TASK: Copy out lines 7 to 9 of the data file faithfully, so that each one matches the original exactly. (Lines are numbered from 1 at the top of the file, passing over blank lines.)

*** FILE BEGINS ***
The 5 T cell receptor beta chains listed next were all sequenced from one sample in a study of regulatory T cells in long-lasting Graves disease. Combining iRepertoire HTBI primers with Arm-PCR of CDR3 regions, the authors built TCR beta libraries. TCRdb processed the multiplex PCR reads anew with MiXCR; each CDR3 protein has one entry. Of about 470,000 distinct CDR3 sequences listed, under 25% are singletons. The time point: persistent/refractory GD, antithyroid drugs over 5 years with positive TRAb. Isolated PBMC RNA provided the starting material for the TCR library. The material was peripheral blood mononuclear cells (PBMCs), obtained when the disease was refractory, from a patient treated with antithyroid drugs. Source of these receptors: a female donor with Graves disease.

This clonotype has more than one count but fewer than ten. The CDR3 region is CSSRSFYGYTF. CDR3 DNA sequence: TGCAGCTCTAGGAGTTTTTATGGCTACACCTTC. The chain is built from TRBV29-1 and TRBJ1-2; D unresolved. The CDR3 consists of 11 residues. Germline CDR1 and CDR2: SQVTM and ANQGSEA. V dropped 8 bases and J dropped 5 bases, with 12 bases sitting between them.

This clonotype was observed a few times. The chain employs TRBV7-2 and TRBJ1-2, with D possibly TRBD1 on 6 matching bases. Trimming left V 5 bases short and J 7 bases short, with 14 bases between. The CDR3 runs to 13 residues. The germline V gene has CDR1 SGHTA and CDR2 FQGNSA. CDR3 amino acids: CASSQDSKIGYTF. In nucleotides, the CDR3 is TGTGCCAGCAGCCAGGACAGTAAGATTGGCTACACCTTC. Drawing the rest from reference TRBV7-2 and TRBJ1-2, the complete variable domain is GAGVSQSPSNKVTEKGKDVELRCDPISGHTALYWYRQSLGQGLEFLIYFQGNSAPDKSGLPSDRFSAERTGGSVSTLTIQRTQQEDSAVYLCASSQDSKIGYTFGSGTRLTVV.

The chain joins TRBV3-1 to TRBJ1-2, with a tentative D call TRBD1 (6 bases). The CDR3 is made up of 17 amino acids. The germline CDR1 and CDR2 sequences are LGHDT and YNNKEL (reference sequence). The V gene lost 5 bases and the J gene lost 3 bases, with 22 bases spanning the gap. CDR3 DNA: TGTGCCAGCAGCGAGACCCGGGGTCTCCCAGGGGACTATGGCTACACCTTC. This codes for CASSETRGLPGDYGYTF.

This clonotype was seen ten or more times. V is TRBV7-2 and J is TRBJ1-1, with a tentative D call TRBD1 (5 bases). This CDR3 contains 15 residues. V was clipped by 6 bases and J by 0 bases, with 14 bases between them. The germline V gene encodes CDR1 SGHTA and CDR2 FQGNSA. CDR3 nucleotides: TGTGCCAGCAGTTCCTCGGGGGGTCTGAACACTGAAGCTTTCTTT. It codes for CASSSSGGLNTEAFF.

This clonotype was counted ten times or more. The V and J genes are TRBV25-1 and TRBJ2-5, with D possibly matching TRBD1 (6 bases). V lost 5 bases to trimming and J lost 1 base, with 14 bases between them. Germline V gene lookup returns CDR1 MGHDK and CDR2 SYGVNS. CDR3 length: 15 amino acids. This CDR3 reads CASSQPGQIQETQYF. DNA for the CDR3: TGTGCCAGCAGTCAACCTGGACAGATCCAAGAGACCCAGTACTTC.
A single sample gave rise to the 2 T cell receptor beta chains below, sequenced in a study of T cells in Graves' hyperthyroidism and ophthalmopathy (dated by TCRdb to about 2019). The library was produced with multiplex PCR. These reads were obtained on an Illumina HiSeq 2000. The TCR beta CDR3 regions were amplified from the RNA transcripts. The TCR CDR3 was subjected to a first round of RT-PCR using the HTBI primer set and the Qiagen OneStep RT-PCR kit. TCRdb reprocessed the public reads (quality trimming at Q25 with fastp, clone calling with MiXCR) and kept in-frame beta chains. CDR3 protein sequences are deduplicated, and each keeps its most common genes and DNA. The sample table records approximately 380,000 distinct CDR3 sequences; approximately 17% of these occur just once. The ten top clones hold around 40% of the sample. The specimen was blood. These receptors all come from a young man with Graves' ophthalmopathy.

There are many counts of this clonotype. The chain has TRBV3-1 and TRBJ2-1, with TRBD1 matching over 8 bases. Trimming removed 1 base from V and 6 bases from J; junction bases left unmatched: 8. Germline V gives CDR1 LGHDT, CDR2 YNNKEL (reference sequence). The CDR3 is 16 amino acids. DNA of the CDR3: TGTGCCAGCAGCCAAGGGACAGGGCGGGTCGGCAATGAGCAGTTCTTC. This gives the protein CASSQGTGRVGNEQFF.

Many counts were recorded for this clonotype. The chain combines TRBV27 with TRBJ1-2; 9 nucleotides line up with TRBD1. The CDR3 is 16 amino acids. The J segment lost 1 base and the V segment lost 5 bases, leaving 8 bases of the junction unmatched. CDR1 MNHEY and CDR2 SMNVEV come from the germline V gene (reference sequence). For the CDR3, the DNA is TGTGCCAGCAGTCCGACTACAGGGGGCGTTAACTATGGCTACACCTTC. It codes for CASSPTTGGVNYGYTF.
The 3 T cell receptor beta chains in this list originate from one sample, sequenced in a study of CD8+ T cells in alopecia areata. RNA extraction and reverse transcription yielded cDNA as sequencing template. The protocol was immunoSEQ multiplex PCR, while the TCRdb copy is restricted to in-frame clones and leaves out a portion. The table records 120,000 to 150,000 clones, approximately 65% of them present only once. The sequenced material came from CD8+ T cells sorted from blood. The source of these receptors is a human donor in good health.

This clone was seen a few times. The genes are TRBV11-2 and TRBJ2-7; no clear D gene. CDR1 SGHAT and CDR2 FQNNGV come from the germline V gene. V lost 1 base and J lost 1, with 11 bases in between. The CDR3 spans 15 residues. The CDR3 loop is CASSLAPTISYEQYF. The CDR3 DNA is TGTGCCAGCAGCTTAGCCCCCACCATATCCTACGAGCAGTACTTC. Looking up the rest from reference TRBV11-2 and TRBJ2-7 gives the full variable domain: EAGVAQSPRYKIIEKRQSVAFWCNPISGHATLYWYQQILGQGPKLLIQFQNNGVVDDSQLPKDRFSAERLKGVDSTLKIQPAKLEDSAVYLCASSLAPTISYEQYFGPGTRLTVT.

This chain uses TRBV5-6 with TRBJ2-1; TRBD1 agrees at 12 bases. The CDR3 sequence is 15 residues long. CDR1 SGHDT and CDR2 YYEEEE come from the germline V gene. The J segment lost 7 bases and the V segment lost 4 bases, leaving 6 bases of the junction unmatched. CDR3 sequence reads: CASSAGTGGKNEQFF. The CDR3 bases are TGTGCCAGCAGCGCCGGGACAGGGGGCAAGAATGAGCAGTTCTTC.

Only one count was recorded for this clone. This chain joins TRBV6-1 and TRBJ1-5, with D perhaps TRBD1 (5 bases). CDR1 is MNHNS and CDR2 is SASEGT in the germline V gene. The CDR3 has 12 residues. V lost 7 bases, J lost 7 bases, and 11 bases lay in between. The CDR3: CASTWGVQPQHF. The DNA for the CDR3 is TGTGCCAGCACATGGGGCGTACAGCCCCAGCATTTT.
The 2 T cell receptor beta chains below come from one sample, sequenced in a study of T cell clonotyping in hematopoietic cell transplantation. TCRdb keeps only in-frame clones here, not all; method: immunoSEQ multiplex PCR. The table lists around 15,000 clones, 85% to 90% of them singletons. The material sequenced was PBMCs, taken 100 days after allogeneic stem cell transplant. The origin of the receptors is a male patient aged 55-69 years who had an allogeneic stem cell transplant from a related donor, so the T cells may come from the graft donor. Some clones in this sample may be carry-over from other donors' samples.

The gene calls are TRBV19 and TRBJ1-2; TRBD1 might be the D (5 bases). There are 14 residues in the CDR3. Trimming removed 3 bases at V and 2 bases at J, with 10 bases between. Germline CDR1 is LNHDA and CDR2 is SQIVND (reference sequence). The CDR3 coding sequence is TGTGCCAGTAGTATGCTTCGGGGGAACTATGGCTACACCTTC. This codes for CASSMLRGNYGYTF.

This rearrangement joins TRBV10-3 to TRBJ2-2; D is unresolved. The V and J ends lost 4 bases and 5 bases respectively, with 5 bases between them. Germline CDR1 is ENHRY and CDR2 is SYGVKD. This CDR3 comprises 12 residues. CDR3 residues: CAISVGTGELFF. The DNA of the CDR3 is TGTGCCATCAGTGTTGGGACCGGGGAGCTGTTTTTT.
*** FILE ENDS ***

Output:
A single sample gave rise to the 2 T cell receptor beta chains below, sequenced in a study of T cells in Graves' hyperthyroidism and ophthalmopathy (dated by TCRdb to about 2019). The library was produced with multiplex PCR. These reads were obtained on an Illumina HiSeq 2000. The TCR beta CDR3 regions were amplified from the RNA transcripts. The TCR CDR3 was subjected to a first round of RT-PCR using the HTBI primer set and the Qiagen OneStep RT-PCR kit. TCRdb reprocessed the public reads (quality trimming at Q25 with fastp, clone calling with MiXCR) and kept in-frame beta chains. CDR3 protein sequences are deduplicated, and each keeps its most common genes and DNA. The sample table records approximately 380,000 distinct CDR3 sequences; approximately 17% of these occur just once. The ten top clones hold around 40% of the sample. The specimen was blood. These receptors all come from a young man with Graves' ophthalmopathy.

There are many counts of this clonotype. The chain has TRBV3-1 and TRBJ2-1, with TRBD1 matching over 8 bases. Trimming removed 1 base from V and 6 bases from J; junction bases left unmatched: 8. Germline V gives CDR1 LGHDT, CDR2 YNNKEL (reference sequence). The CDR3 is 16 amino acids. DNA of the CDR3: TGTGCCAGCAGCCAAGGGACAGGGCGGGTCGGCAATGAGCAGTTCTTC. This gives the protein CASSQGTGRVGNEQFF.

Many counts were recorded for this clonotype. The chain combines TRBV27 with TRBJ1-2; 9 nucleotides line up with TRBD1. The CDR3 is 16 amino acids. The J segment lost 1 base and the V segment lost 5 bases, leaving 8 bases of the junction unmatched. CDR1 MNHEY and CDR2 SMNVEV come from the germline V gene (reference sequence). For the CDR3, the DNA is TGTGCCAGCAGTCCGACTACAGGGGGCGTTAACTATGGCTACACCTTC. It codes for CASSPTTGGVNYGYTF.